By Liliana Green/reporter
TR’s drama club is putting a twist in one of Disney’s original classics in the production of Beauty and the Beast: A Greek Tragedy, written and directed by Young Thespians Society president Natalia Luna.
The show, which runs 6 p.m. April 28 in the TR Energy Auditorium, is Luna’s first major production.
Along with a “devoted and passionate” cast and crew, Luna said they bring new life and a unique personality to “a tale as old as time.” TR student Jeremy Hill said this production has become much more than just a play. It has become a community.
Cast member Joseph Lasater, who plays the beast, credits the production and his role with personal growth.
“When I was growing up, I wasn’t exactly a saint in any regards,” he said. “I let down a lot of people I really cared about.”
While in the military, Lasater said he was shown the compassion he seriously lacked.
“Through the ordeal of becoming a sailor in contrast to Prince Adam, becoming the Beast showed me how to be a better person,” he said.
TR student Serenity Vongsavath, who plays Belle, has starred in past productions on NW Campus. She sees a little of herself in Belle.
“She’s independent, strong and does what she wants without a care of judgment from others,” she said.
TR student Malik Johnson, who plays Gaston, is proud to have the same confidence as his character.
“Gaston is a little more extreme than me, but he goes after what he wants,” he said.
TR student Juan Pinto portrays Lumiere. Chuckling, he said he is like his character as he too is “flame-buoyant.”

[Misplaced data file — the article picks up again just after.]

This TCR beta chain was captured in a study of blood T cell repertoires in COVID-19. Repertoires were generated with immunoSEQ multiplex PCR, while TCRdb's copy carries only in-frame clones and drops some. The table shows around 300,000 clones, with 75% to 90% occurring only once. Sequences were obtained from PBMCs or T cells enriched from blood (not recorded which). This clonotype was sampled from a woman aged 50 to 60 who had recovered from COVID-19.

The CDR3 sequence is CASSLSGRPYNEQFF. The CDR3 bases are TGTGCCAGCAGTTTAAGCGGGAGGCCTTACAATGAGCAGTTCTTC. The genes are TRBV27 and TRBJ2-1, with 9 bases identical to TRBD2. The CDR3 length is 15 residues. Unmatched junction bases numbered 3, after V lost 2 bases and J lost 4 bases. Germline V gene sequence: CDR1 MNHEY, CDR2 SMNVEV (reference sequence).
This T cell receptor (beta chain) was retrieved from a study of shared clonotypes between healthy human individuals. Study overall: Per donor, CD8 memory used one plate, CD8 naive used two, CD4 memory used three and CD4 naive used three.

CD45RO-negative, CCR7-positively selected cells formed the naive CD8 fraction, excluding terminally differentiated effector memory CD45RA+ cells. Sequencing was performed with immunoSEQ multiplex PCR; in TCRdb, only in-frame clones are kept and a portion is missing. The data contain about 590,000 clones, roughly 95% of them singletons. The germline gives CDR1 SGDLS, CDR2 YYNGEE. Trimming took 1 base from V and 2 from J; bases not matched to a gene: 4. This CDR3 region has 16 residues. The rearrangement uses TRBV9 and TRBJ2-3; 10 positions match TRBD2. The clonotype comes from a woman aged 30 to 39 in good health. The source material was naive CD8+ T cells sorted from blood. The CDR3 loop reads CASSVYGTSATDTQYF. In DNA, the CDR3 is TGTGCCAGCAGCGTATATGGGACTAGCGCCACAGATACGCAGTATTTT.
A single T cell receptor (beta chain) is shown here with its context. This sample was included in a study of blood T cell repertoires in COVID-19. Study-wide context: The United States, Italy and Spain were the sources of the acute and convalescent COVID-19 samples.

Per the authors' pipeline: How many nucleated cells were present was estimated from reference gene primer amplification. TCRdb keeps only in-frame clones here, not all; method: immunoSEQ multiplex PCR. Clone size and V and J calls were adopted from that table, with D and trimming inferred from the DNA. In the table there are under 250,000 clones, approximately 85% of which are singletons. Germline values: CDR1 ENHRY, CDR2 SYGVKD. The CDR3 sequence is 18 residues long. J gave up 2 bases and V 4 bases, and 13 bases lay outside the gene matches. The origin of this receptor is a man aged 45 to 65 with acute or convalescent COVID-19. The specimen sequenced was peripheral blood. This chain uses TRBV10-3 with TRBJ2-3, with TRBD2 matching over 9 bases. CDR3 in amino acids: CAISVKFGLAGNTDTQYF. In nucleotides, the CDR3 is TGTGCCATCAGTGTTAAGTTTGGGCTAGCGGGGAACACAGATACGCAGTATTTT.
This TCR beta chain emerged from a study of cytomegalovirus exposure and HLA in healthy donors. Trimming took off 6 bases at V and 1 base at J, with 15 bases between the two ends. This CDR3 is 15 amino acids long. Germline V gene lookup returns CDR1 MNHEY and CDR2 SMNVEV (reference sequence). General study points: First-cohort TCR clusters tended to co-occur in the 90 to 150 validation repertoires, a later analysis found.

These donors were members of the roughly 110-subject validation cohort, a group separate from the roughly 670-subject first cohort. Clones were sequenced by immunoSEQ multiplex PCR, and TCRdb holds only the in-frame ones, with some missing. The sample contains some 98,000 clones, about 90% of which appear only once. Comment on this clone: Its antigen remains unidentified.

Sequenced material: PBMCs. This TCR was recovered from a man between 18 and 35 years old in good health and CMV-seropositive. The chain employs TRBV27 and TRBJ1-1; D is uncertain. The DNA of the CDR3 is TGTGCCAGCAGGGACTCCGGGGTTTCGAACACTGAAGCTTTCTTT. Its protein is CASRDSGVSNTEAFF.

TR student Emani Pettiford plays Babette, Lumiere’s girlfriend who is transformed into a feather duster.
“The character is very similar in a way that she’s present but not overbearing,” she said. “Her presence brings a little spark to Lumiere. She’s very helpful and kind.”
TR student Alexandria Dinamarca will debut as a solo pianist. Her passion for music led to her facing one of her fears and offering to play for the show.
Luna said the actor who is most like his character is Lasater, so playing the Beast comes very naturally to him.
The person who is least like her character is Jessica Lopez, who plays the sorceress.
“The sorceress is a malicious person who wants to see the Beast fall into despair, but Jessica is very kind and an awesome person,” Luna said.
TR student Adrian Juare, who plays one of the extras, hopes that through this production, the audience and faculty will see the campus’ need and desire for liberal arts.
Luna’s purpose for the play is to remind the audience “we can always find the beauty and love within someone even in their darkest times.”
Admission is free, but anyone who wants to attend must make reservations via e-mail at firstname.lastname@example.org or email@example.com.
The play contains some adult language and weapon violence.